I am not familar with your phonostage so this reply may be redundant but if it has tubes try replacing them.

Some tubes play radio stations and others don't I don't know why but thats the way it is.

If that doesn't work then you have a grounding problem in your arm or shielding problem in your system somewhere.

One thing you can try is installing ferrite beads over the inputs of the phono. They must be inside the preamp to be effective. They don't work went put inside interconect RCA's.

Thanks for the response. It so happens the tube phono stage works fine (Cary PH-301), it's the solid state one that is causing problems. I am looking into ari-hell's suggestion as that is the cheapest way to go for now. If that doesn't work I'll try a pair of shielded ICs, as Nordost are not shielded. If all that doesn't work I have two more phono stages coming that I was going to compare against the Whest and if they work then the Whest is pobably out and I'll choose between the Hagerman and Decware.
Clio09: Sounds like the RFI problem was in the phono preamp. As for your question about the ground wires, yes you can connect them as you say -- just make sure the TT and the tonearm aren't electrically connected (no metal parts touching) or you will have created a ground loop.

And definitely try shielded cables.

Clio09 - Shoot James Henriot an email. He is a very nice guy who is very informative about his product. I think I have heard there was a batch that was shipped that was missing a part in the loading plugs that go into the back of the unit that was causing this radio reception/interference.

Shoot him an email with your serial # and problem, and see if perhaps you got a unit that had those issues...

good luck and keep us posted please.

I have emailed James before and he has always responded in kind. I did email him about the RFI issue and given the fact that he is 8 hours ahead of me and it's the weekend I'll look for his response Monday. Also, I plugged in the phono stage without any load resistance plugs and it still picked up a radio signal. While the plug theory makes sense I'm at a loss as to why the unit would continue to exhibit the problem without the plugs being utilized.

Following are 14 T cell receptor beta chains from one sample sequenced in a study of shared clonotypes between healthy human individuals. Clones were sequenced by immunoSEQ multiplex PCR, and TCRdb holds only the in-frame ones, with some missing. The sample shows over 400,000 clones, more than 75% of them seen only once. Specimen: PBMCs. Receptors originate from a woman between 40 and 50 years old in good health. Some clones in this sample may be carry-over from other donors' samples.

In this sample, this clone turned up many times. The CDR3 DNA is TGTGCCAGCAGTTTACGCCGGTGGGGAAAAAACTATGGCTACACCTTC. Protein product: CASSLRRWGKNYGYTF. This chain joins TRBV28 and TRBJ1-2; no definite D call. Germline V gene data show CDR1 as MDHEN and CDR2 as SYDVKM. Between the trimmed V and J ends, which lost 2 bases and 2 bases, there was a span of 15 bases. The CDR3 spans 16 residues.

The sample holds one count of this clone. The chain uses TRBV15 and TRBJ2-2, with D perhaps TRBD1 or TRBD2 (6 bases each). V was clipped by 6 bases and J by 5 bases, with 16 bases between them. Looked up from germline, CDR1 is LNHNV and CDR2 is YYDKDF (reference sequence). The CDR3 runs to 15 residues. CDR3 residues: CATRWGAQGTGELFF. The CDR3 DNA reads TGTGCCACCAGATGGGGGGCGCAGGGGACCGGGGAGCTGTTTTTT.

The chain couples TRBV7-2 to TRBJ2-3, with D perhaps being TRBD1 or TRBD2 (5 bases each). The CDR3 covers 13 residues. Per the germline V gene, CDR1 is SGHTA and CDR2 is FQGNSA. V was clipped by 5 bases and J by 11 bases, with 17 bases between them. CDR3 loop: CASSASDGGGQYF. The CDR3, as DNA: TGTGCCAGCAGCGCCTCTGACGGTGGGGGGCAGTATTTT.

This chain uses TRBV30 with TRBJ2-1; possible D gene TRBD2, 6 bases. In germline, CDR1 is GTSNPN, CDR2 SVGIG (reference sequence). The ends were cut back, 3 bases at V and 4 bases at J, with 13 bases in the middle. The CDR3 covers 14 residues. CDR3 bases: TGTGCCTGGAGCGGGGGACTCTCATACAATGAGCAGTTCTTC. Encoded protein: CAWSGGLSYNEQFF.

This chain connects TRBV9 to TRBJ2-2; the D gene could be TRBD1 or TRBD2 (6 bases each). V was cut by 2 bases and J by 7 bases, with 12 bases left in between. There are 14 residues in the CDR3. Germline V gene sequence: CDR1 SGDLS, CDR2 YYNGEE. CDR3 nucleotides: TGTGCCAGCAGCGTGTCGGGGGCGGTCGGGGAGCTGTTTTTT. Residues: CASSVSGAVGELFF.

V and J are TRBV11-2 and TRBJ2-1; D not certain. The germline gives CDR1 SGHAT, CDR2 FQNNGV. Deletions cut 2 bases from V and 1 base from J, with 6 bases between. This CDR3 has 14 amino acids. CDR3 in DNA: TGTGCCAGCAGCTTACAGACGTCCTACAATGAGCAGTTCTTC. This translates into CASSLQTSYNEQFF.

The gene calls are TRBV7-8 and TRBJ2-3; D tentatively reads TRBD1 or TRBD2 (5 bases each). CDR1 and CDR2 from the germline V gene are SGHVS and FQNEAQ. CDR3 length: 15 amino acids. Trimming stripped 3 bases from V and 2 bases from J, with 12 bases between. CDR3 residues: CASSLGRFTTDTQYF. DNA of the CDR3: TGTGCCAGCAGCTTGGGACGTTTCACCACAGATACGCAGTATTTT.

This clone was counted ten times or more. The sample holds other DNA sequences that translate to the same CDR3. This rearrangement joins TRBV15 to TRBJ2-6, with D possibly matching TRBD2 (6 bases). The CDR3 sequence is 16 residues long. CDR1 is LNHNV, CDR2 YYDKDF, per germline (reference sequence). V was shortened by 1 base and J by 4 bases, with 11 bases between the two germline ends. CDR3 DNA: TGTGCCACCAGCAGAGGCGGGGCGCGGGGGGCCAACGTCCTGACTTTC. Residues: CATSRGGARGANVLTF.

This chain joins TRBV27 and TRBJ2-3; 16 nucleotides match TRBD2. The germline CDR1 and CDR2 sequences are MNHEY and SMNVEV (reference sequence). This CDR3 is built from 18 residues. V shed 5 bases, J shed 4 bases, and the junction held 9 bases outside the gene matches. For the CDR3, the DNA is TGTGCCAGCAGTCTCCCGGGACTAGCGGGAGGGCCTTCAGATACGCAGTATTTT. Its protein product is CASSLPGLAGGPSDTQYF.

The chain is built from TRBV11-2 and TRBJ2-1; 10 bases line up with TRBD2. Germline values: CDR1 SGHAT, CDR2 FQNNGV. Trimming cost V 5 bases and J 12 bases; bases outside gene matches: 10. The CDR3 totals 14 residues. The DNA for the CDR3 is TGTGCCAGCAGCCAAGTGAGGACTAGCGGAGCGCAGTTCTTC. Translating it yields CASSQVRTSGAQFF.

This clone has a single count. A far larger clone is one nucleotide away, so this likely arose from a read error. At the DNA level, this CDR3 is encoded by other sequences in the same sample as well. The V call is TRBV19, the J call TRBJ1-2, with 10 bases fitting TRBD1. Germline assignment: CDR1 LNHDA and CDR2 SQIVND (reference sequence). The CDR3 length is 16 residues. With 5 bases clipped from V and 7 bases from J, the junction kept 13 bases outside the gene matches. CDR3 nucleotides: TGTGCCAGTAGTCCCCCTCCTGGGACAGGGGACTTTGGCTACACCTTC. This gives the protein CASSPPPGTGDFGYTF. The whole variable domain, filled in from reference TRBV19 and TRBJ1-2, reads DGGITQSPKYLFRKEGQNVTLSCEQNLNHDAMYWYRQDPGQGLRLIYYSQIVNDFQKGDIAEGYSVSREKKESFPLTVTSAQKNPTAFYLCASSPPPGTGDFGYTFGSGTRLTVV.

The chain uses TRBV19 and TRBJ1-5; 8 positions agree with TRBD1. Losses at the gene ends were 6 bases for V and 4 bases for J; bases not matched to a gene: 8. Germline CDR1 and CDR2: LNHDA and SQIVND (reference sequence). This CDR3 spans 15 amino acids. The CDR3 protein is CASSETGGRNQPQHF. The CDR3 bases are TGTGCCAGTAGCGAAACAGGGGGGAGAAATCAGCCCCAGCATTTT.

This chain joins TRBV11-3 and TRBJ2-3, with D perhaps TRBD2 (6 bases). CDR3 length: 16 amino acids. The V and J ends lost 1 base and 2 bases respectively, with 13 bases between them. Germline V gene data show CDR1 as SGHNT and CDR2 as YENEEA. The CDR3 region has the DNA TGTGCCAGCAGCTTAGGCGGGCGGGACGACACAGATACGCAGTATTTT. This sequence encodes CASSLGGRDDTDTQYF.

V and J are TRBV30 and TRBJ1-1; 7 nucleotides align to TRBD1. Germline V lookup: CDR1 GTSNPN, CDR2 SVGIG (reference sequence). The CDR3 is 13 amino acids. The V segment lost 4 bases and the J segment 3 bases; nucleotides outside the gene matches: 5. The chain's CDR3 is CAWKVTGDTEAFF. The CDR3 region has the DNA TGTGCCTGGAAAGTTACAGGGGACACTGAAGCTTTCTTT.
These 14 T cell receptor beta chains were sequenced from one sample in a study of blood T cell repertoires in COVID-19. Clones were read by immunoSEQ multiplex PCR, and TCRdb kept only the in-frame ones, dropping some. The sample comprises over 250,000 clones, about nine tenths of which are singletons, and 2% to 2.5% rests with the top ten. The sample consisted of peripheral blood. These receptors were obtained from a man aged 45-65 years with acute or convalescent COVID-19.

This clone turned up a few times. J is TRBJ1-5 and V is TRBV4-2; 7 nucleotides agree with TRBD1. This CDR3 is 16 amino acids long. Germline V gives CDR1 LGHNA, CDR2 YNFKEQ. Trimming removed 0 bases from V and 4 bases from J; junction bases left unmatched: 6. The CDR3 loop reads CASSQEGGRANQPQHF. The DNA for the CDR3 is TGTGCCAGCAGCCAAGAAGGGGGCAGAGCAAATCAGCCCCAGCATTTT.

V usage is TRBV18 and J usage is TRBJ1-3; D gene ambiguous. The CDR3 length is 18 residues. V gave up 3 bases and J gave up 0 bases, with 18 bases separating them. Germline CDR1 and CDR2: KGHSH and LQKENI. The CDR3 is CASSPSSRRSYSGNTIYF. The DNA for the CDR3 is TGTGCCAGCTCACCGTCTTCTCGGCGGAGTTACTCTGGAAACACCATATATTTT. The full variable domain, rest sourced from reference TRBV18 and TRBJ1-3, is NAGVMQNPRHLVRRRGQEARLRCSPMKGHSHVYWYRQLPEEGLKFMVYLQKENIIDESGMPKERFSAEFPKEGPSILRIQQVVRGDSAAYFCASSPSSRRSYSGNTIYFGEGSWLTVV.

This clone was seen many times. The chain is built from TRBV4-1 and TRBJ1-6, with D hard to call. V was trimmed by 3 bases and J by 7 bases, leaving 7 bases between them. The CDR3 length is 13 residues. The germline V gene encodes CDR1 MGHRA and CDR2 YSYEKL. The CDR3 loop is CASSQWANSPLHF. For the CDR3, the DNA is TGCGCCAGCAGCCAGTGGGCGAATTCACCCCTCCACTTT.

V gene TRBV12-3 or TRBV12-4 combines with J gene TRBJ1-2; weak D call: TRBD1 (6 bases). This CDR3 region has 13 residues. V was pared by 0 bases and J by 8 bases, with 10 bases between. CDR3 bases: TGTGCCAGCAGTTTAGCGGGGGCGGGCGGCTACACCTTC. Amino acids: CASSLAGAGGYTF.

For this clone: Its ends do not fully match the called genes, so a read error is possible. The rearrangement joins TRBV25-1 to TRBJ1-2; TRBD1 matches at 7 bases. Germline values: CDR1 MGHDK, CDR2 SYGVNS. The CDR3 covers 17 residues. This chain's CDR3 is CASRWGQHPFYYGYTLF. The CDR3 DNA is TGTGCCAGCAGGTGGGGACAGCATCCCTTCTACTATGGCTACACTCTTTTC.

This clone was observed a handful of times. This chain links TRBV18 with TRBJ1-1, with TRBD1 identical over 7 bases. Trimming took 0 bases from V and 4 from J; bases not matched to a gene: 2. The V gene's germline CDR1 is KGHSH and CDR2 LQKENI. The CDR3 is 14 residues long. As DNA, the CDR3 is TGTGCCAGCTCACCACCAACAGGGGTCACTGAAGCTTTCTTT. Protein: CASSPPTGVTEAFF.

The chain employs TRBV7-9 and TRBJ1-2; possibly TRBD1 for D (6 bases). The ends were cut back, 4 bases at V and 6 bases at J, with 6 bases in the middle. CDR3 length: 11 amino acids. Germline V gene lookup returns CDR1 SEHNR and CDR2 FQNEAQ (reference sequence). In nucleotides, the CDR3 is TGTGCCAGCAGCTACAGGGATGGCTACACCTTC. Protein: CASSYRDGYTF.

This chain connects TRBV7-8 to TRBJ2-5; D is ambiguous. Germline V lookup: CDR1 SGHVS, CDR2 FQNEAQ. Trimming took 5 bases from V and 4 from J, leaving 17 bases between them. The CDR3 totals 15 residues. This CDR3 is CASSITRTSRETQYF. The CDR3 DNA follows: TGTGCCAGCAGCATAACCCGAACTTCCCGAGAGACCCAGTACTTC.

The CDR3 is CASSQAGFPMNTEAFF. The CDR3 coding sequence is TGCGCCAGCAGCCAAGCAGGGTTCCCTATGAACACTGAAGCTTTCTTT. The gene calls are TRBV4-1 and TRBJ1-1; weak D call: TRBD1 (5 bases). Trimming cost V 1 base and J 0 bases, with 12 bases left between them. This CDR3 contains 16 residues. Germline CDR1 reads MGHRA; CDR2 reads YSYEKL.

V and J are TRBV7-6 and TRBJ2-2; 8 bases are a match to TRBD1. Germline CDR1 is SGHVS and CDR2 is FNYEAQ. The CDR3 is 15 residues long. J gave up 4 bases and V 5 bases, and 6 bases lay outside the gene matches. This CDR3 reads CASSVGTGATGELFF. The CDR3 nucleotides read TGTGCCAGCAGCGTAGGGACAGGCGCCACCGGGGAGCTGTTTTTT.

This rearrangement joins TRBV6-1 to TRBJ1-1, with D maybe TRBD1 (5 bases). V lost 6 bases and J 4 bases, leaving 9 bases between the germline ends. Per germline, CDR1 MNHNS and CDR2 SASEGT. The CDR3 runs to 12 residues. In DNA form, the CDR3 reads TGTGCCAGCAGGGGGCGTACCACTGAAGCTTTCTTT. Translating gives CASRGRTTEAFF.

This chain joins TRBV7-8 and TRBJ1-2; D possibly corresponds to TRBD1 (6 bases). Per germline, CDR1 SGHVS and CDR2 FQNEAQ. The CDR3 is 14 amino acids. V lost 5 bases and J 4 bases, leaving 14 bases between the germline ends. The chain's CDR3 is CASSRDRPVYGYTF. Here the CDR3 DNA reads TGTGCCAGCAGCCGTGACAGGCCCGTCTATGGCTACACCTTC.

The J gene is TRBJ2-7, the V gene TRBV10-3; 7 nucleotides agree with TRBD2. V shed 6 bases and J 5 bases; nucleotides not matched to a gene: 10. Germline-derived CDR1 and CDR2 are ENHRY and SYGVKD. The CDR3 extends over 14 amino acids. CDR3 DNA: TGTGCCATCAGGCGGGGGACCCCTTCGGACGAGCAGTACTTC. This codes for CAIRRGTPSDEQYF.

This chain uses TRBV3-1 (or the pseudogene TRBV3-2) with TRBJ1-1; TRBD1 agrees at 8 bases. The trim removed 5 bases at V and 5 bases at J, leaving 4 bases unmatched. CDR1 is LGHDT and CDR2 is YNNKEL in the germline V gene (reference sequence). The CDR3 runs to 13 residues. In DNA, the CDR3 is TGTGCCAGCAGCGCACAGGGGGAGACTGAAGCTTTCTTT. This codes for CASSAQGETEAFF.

I have also tried to work through he dealer who I bought this unit from (used) and he was somewhat helpful, but insists it is a problem with my tonearm cable or the position of the unit. I know it is not the tonearm cable as I've done many tests, and as for position, I only have so much room to manuever and nothig has worked do far.

Hopefully James will have an answer.

I was seeking out shielded ICs and referred back to one of your posts. You mentioned a floating shield, meaning the IC is shielded on one end only. I have seen some double shielded ICs which are shielded on both ends. I'm assuming this won't work based on your post but was curious as to why.

Clio09: "shielded on both ends" or "shielded on one end" is not the correct terminology. A shield, whether it's braid or foil (sometimes both,) encloses the cable from one end to the other.

If the shield is connected to the ground pin (in the case of power cords or balanced IC's) or to the outer ring (ground) of an RCA plug at only ONE end, it is said to "float" (at the end where it's NOT connected.) This is the best way. It's like putting a grounded box around the cable, but since it's only connected to ground at one end, NO CURRENT CAN FLOW THROUGH IT.

When shields are connected to ground at both ends, they still shield, BUT they also form a loop -- the other half of of the loop being the negative signal conductor inside the cable which, of course, is always connected at both ends (or you'd get no music signal!)

This loop acts like a kind of antenna (but usually not Radio Frequency, RFI, like radio stations) instead it picks up nearby Electomagnetic Radiation, EMI, usually 60 cycle, generated by power lines, power cables and transformers.

Many highend manufacturers sell their equipment with perfectly good shielded power cords. Unfortunately, UL approval requires that the shield be connected to ground at both ends (I don't know why) but this defeats the purpose from an audiophile standpoint! It's easy to fix though.

As for interconnects. It was Bruce Brisson (owner of the company that makes MIT cables) who originally put MonsterCable on the map with his "shotgun" interconnect design. It's called "shotgun" (double barreled!) because, unlike single ended IC's previously, which had a single + conductor in the middle, surrounded with a braided - conductor-cum-shield (coaxial, or coax), he used TWO signal conductors + and - (shotgun) inside, connected at both ends of course (to the RCA pin and ring), to carry the music signal, surrounded by a shield connected at only one end (the "arrowhead" end) which therefore carried no signal, but protected the internal signal conductors from interference. With a few exceptions (Kimber, Nordost, and a some others) this is the cable topology (conductor layout) used by most of the manufacturers today. Some, like Straightwire, even put a separate shield around each signal conductor and tie the two shields together and connect them just at the "arrowhead" end.